Four Language Errors That Make You Sound Pretentious

There are some grammar errors people insist on perpetuating (not you, you’re awesome!). Some are just common errors that we all make. But others are errors people make in the hopes of sounding smarter or somehow official. (Think government talk or cop talk.)

I heard the first error — “an historic” — on NPR the other day, and thought of all media outlets, this one should know better. And it actually annoyed me so much, I not only shouted at the radio — “A historic, dammit! A historic!” — I wrote this post.

So here are four language errors people make that sound a little pretentious.A unicorn rearing back atop the Falcon Square Mercat Cross in Inverness, Scotland.

1) It’s Not An Historic

Just because you heard them say it on the BBC doesn’t make it true. The reason you say “an” anything is if the next word starts with a vowel sound. Not even a vowel — a vowel sound.

An apple. An MBA. An honorable profession.
A unicorn. A universal truth.

Say “historic” out loud. What sound does it start with? “H.” That’s not a vowel sound. Unless you’ve got a cockney accent, you didn’t just say ‘istoric. The only reason you’d say “an historic” is if you dropped the H sound in front of the word.

And since you’re not an 18th century bootblack, you’re going to keep the H and say “a historic.”

2) Bemused is not Amused

This is a tricky one, because “-mused” is the root word. People seem to think bemused is a form of amused, like it made you chuckle or smile slightly.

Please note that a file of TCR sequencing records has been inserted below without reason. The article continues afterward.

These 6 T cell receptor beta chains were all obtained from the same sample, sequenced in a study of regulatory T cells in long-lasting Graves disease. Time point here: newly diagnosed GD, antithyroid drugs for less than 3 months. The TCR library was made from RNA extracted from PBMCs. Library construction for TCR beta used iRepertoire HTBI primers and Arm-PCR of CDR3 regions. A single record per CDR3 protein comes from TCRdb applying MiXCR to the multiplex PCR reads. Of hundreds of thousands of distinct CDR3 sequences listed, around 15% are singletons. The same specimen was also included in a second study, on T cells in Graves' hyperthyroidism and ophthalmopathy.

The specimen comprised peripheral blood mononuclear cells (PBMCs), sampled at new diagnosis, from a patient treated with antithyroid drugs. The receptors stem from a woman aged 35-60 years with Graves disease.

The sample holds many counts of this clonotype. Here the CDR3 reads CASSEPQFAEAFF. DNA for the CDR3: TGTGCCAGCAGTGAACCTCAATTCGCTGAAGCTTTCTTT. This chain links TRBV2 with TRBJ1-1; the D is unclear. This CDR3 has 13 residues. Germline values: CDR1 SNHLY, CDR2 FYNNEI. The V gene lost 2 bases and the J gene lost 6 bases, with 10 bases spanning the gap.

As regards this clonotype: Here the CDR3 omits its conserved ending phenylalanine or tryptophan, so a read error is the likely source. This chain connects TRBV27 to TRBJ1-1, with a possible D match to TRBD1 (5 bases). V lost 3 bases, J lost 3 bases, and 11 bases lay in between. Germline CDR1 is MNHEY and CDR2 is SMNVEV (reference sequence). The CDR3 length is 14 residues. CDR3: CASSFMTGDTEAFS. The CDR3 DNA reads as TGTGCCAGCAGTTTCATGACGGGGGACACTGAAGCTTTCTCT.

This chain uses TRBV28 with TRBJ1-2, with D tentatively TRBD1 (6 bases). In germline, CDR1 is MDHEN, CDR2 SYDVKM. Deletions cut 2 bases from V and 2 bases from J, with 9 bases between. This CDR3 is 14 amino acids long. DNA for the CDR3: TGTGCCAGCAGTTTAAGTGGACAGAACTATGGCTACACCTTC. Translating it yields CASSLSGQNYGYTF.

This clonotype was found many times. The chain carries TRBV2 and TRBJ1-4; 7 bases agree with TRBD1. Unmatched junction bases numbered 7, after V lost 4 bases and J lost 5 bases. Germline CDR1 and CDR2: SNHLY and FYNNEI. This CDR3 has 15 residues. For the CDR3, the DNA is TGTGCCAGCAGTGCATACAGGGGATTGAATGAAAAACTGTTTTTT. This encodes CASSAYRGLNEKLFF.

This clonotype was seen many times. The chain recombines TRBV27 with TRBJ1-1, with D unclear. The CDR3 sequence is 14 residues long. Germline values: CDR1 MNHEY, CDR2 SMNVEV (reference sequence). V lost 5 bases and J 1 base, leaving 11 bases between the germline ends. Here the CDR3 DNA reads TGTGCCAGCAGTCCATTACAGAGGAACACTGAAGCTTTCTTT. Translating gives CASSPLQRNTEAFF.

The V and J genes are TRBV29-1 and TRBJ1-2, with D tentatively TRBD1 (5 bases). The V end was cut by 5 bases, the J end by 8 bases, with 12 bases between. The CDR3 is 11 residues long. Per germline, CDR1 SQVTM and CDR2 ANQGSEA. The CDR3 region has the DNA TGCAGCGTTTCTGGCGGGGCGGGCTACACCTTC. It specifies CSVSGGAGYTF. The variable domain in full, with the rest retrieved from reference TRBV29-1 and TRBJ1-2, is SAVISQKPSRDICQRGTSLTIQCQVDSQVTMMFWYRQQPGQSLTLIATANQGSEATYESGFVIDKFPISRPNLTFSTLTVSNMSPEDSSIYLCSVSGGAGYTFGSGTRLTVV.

It isn’t.

Amused means you think something is funny. It means you found it slightly humorous. Bemused means confused or bewildered. It means you’re cocking your head like a puppy hearing a weird noise.

Bemused is not one step above amused. It’s not “more amused.” There certainly will never be “cemused.”

Just remember, bemused = bewildered.

3) You Don’t End Your Sentences With a Preposition EVER

Regular readers know that I hate and despise the “don’t end your sentences with a preposition” rule, because it’s wrong. However, not everyone got the memo, and some people are just mentally locked in to this idea. So I don’t begrudge the people who write this way, because they were bullied into thinking this is correct.

But if you speak that way, it’s like fingernails on a chalkboard.

It makes you sound like you’re trying too hard to be grammatically correct. But even most die-hard word nerds don’t speak like they write. They end their sentences with prepositions. They use slang. They have weird accents. But they don’t try to speak correctly all the time like an overenthusiastic school marm.

The most famous example is Winston Churchill telling an aide who misapplied the preposition rule to a speech, “this is utter nonsense up with which I shall not put.”

If you contort your brain and vocal cords to speak like this, you sound stilted and overly formal.

When you talk, end your sentences with a preposition, if that’s the way you would normally talk. If you’re not comfortable doing it, try to figure out a different way of saying what you wanted to say.

Like adding, “you know?” at the end.

4. Stop Saying “Myself” When You Mean “Me”

A lot of people say “myself,” when they mean “me.”

“Please email your questions to Bob or myself.”

I heard this a lot during my state government days. I think people did this to sound smarter or more official, but it’s wrong, so it negated any effect they were going for.

Using “myself” in most cases is almost certainly the incorrect usage. There are a few times you can use it — as a reflexive pronoun or an intensive pronoun — like “I see myself in the mirror” (reflexive) or “I built the workbench myself” (intensive) but that’s it. You would never use “myself” as the object or subject of a sentence.